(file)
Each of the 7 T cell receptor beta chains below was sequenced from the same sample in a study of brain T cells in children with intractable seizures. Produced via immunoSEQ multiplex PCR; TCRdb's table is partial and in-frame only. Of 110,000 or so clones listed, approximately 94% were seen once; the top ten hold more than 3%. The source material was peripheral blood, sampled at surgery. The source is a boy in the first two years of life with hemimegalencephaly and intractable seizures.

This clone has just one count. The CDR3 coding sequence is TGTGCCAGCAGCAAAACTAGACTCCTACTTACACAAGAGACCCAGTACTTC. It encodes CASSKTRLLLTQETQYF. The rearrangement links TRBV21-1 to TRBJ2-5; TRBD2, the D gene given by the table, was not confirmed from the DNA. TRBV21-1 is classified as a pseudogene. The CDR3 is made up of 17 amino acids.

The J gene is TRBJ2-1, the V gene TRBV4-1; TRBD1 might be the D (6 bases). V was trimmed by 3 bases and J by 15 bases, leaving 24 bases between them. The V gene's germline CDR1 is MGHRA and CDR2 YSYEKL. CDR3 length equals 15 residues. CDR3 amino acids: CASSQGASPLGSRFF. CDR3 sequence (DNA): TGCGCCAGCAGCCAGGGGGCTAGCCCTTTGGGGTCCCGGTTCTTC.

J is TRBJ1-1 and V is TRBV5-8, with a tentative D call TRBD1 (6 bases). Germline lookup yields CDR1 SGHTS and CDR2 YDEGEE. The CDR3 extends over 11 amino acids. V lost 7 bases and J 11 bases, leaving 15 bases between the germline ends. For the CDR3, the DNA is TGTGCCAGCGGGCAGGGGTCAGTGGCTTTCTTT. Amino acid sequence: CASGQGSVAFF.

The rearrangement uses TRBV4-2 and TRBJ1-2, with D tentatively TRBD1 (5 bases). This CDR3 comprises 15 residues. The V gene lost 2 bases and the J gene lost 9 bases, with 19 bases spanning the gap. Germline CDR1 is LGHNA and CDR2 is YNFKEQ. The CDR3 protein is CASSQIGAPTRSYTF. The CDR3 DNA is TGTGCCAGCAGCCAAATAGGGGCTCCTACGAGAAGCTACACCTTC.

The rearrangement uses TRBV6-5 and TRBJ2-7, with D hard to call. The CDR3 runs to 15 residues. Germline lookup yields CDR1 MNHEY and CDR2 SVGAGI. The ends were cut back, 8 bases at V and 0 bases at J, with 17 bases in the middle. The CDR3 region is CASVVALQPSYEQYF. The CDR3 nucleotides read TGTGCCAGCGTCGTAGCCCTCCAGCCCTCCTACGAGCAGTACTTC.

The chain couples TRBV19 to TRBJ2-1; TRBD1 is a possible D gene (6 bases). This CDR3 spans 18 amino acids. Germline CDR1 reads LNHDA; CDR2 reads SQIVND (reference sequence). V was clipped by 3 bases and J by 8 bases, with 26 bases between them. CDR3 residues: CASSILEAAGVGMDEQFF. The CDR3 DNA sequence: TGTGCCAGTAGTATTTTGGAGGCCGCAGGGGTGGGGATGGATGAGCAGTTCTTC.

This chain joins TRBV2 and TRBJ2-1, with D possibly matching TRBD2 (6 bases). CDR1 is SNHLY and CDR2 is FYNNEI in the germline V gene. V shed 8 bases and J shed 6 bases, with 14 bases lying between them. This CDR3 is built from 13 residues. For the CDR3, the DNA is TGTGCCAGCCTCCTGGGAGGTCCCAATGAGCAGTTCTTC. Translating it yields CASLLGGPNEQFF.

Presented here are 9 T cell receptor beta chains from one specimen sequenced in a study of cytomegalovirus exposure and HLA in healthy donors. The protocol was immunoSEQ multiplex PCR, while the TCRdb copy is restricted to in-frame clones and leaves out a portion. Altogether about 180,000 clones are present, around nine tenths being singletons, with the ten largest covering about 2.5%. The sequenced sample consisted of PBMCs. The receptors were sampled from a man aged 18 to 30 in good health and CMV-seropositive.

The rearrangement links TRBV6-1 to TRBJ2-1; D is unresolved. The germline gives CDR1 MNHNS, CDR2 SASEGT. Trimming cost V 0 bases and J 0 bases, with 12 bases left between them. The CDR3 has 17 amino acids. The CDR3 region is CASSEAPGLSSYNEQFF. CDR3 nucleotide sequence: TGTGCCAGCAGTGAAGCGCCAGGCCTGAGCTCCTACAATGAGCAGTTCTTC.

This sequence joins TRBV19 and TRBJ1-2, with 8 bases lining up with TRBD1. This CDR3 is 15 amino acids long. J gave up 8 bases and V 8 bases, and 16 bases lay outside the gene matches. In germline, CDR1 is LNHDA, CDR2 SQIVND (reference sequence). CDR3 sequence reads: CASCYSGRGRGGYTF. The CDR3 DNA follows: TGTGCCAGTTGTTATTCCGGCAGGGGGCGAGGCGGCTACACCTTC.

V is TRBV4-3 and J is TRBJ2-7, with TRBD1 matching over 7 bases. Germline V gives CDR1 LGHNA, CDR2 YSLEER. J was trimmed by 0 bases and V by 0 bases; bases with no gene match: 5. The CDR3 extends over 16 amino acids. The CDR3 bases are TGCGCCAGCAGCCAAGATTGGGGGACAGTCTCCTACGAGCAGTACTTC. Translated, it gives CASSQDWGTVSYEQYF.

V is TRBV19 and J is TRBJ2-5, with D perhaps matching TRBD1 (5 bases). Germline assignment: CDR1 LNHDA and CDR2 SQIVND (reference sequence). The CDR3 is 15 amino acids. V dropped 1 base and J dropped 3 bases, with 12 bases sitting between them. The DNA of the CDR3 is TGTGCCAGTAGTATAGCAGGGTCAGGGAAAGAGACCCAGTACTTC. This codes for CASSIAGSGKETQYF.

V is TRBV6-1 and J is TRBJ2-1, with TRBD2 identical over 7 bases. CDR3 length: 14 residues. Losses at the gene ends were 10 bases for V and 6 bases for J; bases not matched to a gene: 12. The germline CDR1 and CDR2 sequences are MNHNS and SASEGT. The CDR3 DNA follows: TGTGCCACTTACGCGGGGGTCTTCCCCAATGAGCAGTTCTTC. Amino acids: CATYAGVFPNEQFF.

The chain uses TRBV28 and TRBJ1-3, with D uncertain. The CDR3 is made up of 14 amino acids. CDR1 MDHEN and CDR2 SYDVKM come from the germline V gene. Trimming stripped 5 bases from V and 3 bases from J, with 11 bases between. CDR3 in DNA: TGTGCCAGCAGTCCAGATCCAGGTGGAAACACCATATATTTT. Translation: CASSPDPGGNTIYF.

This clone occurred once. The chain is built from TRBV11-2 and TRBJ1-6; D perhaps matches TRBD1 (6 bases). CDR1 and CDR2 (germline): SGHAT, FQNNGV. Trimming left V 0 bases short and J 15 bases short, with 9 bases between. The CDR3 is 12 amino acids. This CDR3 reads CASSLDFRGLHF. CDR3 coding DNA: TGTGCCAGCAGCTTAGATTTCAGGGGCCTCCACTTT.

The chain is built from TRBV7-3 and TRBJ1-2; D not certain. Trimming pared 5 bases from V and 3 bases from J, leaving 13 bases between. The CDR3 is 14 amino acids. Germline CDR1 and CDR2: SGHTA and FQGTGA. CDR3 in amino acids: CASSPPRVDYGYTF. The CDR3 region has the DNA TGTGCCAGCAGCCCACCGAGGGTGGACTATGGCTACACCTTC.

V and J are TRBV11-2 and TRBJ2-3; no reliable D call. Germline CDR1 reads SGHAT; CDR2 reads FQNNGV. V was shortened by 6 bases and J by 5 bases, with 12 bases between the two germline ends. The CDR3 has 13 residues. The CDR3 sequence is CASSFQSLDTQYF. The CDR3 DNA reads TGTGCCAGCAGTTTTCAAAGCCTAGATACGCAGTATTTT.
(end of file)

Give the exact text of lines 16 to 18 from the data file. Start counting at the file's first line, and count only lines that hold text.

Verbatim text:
This clone occurred once. The chain is built from TRBV11-2 and TRBJ1-6; D perhaps matches TRBD1 (6 bases). CDR1 and CDR2 (germline): SGHAT, FQNNGV. Trimming left V 0 bases short and J 15 bases short, with 9 bases between. The CDR3 is 12 amino acids. This CDR3 reads CASSLDFRGLHF. CDR3 coding DNA: TGTGCCAGCAGCTTAGATTTCAGGGGCCTCCACTTT.

The chain is built from TRBV7-3 and TRBJ1-2; D not certain. Trimming pared 5 bases from V and 3 bases from J, leaving 13 bases between. The CDR3 is 14 amino acids. Germline CDR1 and CDR2: SGHTA and FQGTGA. CDR3 in amino acids: CASSPPRVDYGYTF. The CDR3 region has the DNA TGTGCCAGCAGCCCACCGAGGGTGGACTATGGCTACACCTTC.

V and J are TRBV11-2 and TRBJ2-3; no reliable D call. Germline CDR1 reads SGHAT; CDR2 reads FQNNGV. V was shortened by 6 bases and J by 5 bases, with 12 bases between the two germline ends. The CDR3 has 13 residues. The CDR3 sequence is CASSFQSLDTQYF. The CDR3 DNA reads TGTGCCAGCAGTTTTCAAAGCCTAGATACGCAGTATTTT.